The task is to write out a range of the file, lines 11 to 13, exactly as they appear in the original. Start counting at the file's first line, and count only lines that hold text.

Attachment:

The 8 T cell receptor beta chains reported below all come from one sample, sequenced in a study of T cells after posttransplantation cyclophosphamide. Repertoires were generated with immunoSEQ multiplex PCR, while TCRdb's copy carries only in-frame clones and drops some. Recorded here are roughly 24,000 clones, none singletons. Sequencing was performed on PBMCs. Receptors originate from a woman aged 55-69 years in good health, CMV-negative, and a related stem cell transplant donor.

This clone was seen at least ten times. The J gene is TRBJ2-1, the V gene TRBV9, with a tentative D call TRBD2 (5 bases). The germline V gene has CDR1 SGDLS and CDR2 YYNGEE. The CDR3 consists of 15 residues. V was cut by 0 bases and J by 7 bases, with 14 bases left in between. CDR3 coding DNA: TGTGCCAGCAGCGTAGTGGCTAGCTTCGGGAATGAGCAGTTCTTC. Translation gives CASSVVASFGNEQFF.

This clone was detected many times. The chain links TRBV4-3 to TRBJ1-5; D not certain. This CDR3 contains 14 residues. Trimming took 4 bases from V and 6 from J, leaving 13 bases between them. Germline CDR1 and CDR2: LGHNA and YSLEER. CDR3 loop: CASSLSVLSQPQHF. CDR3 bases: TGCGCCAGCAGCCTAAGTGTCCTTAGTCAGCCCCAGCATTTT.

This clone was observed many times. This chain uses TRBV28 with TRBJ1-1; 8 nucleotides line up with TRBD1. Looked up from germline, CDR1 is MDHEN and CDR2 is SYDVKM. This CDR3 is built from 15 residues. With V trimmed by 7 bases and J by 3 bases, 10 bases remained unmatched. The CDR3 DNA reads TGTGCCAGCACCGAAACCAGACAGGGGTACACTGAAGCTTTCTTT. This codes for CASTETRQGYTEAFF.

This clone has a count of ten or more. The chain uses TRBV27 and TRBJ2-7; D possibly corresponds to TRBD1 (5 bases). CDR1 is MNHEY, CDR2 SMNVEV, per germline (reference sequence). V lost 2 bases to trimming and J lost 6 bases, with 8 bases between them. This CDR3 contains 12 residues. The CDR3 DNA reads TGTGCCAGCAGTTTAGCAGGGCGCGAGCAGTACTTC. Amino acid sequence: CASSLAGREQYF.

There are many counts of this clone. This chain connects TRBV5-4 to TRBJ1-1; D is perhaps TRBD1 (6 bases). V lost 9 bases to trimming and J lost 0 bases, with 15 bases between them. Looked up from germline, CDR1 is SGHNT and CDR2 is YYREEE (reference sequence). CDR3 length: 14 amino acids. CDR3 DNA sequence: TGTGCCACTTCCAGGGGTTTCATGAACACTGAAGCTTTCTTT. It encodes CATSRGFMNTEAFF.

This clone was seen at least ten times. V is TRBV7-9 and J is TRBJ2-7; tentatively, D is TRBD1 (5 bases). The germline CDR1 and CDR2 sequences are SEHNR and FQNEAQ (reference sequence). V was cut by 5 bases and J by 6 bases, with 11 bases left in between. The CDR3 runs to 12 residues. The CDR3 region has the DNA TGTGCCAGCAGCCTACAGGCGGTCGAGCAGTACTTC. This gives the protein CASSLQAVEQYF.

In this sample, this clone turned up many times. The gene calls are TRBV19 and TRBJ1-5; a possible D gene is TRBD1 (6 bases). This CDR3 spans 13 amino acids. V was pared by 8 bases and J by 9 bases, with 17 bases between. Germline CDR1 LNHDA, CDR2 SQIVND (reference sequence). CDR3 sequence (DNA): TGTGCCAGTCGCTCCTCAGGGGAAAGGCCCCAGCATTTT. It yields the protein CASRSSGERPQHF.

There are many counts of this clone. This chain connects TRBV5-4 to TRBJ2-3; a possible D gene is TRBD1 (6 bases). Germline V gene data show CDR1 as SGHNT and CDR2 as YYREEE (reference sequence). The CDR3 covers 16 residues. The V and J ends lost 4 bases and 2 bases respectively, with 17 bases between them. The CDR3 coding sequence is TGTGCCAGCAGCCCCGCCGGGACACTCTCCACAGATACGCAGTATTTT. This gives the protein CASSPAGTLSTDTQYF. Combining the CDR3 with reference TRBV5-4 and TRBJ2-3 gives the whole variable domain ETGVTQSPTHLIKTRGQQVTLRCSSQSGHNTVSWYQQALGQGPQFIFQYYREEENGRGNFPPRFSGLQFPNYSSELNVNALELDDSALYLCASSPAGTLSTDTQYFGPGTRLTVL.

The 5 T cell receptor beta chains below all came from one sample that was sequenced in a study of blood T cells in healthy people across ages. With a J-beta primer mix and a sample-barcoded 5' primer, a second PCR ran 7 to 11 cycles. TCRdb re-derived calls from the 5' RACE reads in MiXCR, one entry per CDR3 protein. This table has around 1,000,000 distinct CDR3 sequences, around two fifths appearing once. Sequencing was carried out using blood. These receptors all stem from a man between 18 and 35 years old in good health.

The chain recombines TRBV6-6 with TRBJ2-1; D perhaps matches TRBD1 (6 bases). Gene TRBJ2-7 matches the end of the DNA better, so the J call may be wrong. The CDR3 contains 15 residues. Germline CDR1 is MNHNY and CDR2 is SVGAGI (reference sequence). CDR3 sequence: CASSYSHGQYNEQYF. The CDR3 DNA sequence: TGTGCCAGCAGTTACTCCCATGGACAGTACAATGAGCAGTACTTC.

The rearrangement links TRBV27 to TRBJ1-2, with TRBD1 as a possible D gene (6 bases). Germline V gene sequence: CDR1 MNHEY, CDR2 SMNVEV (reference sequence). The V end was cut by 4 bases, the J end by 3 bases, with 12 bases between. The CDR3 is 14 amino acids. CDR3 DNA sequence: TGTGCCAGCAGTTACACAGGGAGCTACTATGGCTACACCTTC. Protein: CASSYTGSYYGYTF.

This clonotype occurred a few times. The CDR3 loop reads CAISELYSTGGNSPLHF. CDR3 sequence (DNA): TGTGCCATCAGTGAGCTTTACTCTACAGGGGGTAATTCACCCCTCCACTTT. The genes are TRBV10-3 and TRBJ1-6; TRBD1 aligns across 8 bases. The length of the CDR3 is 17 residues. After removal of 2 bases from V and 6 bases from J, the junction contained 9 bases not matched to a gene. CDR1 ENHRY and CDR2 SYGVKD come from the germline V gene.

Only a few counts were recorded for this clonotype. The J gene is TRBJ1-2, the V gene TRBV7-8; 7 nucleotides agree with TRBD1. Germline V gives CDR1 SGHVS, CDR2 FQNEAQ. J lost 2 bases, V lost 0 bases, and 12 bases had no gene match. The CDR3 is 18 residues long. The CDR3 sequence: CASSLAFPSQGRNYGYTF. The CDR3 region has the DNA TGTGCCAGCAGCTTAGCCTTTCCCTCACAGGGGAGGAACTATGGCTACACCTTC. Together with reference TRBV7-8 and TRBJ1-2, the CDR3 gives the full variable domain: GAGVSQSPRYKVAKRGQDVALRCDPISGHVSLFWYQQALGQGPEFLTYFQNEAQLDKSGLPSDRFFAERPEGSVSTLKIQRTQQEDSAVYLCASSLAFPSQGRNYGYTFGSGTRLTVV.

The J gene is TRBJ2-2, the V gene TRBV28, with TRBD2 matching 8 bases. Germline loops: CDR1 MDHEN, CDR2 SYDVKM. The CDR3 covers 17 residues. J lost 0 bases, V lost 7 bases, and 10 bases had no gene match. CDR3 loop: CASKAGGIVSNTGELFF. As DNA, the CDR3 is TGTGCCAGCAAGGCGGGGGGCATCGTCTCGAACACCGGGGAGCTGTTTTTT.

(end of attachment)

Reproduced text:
The chain recombines TRBV6-6 with TRBJ2-1; D perhaps matches TRBD1 (6 bases). Gene TRBJ2-7 matches the end of the DNA better, so the J call may be wrong. The CDR3 contains 15 residues. Germline CDR1 is MNHNY and CDR2 is SVGAGI (reference sequence). CDR3 sequence: CASSYSHGQYNEQYF. The CDR3 DNA sequence: TGTGCCAGCAGTTACTCCCATGGACAGTACAATGAGCAGTACTTC.

The rearrangement links TRBV27 to TRBJ1-2, with TRBD1 as a possible D gene (6 bases). Germline V gene sequence: CDR1 MNHEY, CDR2 SMNVEV (reference sequence). The V end was cut by 4 bases, the J end by 3 bases, with 12 bases between. The CDR3 is 14 amino acids. CDR3 DNA sequence: TGTGCCAGCAGTTACACAGGGAGCTACTATGGCTACACCTTC. Protein: CASSYTGSYYGYTF.

This clonotype occurred a few times. The CDR3 loop reads CAISELYSTGGNSPLHF. CDR3 sequence (DNA): TGTGCCATCAGTGAGCTTTACTCTACAGGGGGTAATTCACCCCTCCACTTT. The genes are TRBV10-3 and TRBJ1-6; TRBD1 aligns across 8 bases. The length of the CDR3 is 17 residues. After removal of 2 bases from V and 6 bases from J, the junction contained 9 bases not matched to a gene. CDR1 ENHRY and CDR2 SYGVKD come from the germline V gene.